Today’s topic is the acoustic startle reflex response (in mice/rats). Many of you may be familiar with this term, but may not really know what it is or why it continues to be a topic of interest in neuroscience research. Let’s start with the basics.
What is it?
The acoustic startle reflex (ASR) is actually pretty simple. When mice/rats are surprised by a loud noise (Fig. 1, left; Meow!), their facial and skeletal muscles rapidly contract. This includes closing of the eyes, stiffening of the neck and body (Fig. 1, left; startled mouse), and other physical changes that might protect the animal and help prepare it for a fight/flight response.
How is it measured?
Typically, ASRs are characterized by their magnitudes (and latencies). The magnitude of a whole-body movement can be measured by placing animals in startle chambers (Fig. 1, right) rigged with sensors (piezoelectric transducers) that convert small movements to voltage. Thus, the magnitude of the change in voltage represents the size of the ASR (Fig. 1, left; peak of the black trace).
What is the basic neural circuitry?
Primary circuitry can be summarized in this figure adapted from Koch (1999) (blue arrows indicate the fastest route from stimulus to response
Beyond the basics:
Ok, now let’s move on to the not-so-basics. What makes the ASR interesting and useful is that, while the characteristics of the response are almost always the same, a given startling sound can elicit ASRs that vary in magnitude, depending on the situational context (e.g. the animal’s mood or the presence of additional sensory stimuli). Because of this, it has become a popular behavioral tool for studying sensorimotor response (neuro)plasticity. Doing so usually involves using standard manipulations that either attenuate or enhance the ASR.
Delivering a fearful stimulus (usually footshocks, not blue monsters) after an ASR causes subsequent responses to the startle stimulus (usually a loud tone, not cute orange cats) to be greater in magnitude (sensitized). Sensitization lasts for a while after the fearful stimulus is no longer present. Lesions and drug studies show that sensitization of the ASR does not occur when the amygdala does not function properly.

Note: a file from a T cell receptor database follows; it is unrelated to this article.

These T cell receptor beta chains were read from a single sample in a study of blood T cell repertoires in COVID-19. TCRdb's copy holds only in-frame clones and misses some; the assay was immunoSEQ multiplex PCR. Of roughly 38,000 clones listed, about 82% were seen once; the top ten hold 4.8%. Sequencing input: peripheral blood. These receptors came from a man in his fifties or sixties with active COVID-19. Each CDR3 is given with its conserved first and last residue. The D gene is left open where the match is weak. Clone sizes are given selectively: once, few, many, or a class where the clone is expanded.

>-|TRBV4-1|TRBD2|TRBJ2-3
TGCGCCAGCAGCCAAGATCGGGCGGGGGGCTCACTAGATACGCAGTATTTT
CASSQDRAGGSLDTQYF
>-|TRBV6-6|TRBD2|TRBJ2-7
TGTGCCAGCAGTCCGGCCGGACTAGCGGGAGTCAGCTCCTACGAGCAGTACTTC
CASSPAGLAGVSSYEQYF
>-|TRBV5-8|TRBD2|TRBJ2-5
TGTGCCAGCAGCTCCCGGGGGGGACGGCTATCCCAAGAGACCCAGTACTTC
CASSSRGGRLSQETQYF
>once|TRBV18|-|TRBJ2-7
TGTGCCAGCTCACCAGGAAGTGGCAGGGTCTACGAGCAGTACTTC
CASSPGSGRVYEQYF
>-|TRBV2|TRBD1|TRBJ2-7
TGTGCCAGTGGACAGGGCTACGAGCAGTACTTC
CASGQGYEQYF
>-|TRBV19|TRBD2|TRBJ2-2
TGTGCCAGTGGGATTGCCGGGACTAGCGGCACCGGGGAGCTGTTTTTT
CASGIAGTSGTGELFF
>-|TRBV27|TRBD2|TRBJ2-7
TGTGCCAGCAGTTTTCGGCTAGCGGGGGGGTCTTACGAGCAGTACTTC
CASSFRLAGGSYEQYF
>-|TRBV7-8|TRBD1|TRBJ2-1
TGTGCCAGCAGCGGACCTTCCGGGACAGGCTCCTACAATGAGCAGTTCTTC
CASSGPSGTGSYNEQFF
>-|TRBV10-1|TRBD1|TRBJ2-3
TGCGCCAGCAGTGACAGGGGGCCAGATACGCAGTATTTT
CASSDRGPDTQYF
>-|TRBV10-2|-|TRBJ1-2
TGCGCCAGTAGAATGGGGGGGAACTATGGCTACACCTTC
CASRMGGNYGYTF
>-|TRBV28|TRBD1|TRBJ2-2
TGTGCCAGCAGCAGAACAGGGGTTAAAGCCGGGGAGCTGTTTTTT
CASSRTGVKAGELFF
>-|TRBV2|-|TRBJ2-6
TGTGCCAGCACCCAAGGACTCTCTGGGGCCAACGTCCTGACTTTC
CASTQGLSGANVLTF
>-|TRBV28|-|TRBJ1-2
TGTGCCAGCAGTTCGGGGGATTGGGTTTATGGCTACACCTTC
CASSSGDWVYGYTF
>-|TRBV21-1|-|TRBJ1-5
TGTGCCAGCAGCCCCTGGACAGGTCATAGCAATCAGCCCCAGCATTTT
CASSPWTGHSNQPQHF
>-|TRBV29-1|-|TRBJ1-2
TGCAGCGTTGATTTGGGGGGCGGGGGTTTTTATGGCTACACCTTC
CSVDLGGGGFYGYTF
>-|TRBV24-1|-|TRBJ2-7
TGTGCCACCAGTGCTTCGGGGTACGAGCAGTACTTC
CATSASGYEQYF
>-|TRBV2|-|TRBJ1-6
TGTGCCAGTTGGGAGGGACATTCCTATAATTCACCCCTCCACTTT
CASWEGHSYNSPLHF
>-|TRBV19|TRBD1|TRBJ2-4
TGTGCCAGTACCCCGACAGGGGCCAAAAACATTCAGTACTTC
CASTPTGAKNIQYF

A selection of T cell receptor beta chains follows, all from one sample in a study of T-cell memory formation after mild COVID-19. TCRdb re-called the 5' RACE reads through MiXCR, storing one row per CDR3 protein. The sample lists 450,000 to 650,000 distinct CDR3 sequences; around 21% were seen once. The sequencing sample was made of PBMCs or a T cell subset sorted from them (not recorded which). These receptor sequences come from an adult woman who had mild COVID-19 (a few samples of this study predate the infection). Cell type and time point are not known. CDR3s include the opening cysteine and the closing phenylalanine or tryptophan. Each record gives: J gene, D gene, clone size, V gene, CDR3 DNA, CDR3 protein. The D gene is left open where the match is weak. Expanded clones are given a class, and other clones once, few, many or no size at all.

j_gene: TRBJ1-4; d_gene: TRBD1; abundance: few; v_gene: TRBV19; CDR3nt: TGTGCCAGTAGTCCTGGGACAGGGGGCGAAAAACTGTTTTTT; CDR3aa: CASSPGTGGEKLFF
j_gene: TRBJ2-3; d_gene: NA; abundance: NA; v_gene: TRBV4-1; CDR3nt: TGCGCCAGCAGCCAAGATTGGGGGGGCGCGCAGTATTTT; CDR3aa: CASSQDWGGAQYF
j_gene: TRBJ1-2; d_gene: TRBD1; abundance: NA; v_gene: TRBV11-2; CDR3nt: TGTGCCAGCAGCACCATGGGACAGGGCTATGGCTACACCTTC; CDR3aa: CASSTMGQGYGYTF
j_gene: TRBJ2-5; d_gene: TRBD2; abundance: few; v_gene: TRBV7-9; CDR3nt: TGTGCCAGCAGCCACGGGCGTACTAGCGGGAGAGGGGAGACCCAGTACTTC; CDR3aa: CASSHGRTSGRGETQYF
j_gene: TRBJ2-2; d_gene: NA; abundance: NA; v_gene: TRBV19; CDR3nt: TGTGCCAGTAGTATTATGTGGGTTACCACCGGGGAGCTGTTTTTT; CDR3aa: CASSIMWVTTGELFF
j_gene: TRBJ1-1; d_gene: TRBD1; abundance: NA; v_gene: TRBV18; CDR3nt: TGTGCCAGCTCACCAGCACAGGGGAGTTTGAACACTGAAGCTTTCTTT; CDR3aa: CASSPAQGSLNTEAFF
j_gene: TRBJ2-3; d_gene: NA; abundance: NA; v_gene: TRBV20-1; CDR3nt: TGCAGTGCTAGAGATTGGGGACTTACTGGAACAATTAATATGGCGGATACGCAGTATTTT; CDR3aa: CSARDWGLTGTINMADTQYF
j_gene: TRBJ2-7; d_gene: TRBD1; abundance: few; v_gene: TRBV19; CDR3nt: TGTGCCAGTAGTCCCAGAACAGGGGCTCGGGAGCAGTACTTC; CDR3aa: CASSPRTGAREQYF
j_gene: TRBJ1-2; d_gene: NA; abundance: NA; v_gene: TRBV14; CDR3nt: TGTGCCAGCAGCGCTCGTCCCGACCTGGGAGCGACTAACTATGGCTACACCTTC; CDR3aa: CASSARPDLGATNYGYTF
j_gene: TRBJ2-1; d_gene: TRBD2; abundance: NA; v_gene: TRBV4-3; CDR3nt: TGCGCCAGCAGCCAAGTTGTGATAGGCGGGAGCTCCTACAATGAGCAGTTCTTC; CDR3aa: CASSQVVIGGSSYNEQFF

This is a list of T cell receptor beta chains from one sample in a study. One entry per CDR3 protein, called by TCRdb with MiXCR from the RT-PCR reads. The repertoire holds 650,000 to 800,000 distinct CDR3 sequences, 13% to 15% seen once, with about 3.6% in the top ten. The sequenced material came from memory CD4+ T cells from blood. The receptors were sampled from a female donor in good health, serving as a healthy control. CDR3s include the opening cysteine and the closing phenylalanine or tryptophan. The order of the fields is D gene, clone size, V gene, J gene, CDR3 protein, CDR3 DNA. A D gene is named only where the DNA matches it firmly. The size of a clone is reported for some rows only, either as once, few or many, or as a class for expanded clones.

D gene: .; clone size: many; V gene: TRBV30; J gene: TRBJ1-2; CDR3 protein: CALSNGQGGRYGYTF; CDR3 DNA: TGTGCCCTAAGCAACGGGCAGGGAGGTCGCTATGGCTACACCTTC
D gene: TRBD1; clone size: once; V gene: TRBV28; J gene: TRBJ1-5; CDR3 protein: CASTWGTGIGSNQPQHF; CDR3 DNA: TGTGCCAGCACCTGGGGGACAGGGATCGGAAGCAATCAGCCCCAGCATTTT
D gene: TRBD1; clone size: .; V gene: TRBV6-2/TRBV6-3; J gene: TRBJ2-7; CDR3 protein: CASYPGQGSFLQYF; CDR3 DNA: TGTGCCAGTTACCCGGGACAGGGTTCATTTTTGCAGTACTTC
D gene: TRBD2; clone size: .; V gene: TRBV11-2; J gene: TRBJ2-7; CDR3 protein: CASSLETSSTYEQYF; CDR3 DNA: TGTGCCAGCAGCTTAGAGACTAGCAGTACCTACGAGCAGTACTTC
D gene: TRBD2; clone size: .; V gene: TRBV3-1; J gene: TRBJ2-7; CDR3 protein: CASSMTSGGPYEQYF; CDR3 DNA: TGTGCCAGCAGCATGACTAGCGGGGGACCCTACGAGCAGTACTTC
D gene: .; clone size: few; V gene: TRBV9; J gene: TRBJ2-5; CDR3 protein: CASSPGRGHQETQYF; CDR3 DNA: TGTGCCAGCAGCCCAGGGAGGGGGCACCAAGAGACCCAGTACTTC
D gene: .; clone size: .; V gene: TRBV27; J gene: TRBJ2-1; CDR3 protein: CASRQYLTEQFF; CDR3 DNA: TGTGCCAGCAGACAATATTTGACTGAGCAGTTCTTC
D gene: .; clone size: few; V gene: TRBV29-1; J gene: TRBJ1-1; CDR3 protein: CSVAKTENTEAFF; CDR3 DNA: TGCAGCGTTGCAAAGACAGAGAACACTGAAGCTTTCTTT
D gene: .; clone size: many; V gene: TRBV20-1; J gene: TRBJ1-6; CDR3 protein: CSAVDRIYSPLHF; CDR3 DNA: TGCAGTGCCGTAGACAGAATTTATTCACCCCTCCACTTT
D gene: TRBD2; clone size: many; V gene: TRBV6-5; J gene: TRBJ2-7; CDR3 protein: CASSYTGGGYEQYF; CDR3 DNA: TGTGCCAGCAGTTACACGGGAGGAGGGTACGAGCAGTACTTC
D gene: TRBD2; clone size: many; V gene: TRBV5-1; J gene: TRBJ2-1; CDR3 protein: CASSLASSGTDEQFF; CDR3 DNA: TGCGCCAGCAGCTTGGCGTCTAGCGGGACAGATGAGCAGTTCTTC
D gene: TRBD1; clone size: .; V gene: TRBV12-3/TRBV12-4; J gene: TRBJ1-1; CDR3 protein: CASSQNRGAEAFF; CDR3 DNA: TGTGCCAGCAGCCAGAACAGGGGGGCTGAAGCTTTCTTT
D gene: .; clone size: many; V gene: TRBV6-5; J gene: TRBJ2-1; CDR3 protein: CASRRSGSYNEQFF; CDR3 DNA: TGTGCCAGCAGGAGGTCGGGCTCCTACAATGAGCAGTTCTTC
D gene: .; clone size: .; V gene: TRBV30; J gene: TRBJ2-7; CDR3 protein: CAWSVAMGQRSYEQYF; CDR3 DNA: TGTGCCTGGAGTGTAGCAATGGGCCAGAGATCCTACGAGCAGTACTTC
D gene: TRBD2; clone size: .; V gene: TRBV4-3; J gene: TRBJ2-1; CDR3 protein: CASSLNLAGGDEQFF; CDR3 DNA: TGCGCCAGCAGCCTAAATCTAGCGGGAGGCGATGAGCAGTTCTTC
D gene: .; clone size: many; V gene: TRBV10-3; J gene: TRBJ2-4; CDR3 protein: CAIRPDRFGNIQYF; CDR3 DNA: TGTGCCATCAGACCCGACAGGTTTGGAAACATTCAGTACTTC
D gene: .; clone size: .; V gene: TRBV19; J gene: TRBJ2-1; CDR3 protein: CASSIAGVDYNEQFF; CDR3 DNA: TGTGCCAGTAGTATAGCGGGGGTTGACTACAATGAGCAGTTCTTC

Pairing the startle stimulus with a fear-conditioned stimulus (CS, usually a light paired with footshock, see Fig. 4, left) will induce a startle response that is greater than what occurs with the startle stimulus alone. Different from sensitization, this enhancement does not last long after the conditioned stimulus is gone. The greatest effect occurs when the timing between the CS and the startle stimulus matches that of the original pairing between the CS and the aversive stimulus. The amygdala is required both for the association between the CS and the aversive stimulus, as well as for the potentiated ASR after successful fear conditioning. Output from the amygdala projects to the ASR circuit at the level of the pontine reticular nucleus.
Repetition of the startle stimulus eventually leads to a weaker ASR. The literature distinguishes between 2 types of habituation: Short-term and long-term. Short-term habituation occurs within a single session, while long-term habituation occurs between sessions. Habituation, like sensitization, does not require any learned associations.
Delivering a weak sensory stimulus before the startle stimulus reduces the subsequent ASR. The pre-pulse stimulus is usually a low decibel tone, but any stimulus that does not induce a startle response is ok. The time between the pre-pulse stimulus and the startle stimulus can range between approximately 6 ms and 2 seconds.
The startle response is a useful tool for studying stimulus-response neural plasticity. The response circuit is well characterized, and paradigms that modulate the response magnitude are used in conjunction with lesions and pharmacological manipulations to determine which brain regions regulate the response in different contexts, as well as what the relevant receptors and neural transmitters are. Answering these questions may help understand certain human disorders such as schizophrenia that show characteristic abnormalities in startle responses. Future blog posts will cover these findings in more detail (stay tuned!).
Koch M (1999). The neurobiology of startle. Prog Neurobiol. 59:107-28.
Koch M, Schnitzler HU (1997). The acoustic startle response in rats–circuits mediating evocation, inhibition and potentiation. Behav Brain Res. 89:35-49.
Koch, M. (1999). The neurobiology of startle Progress in Neurobiology, 59 (2), 107-128 DOI: 10.1016/S0301-0082(98)00098-7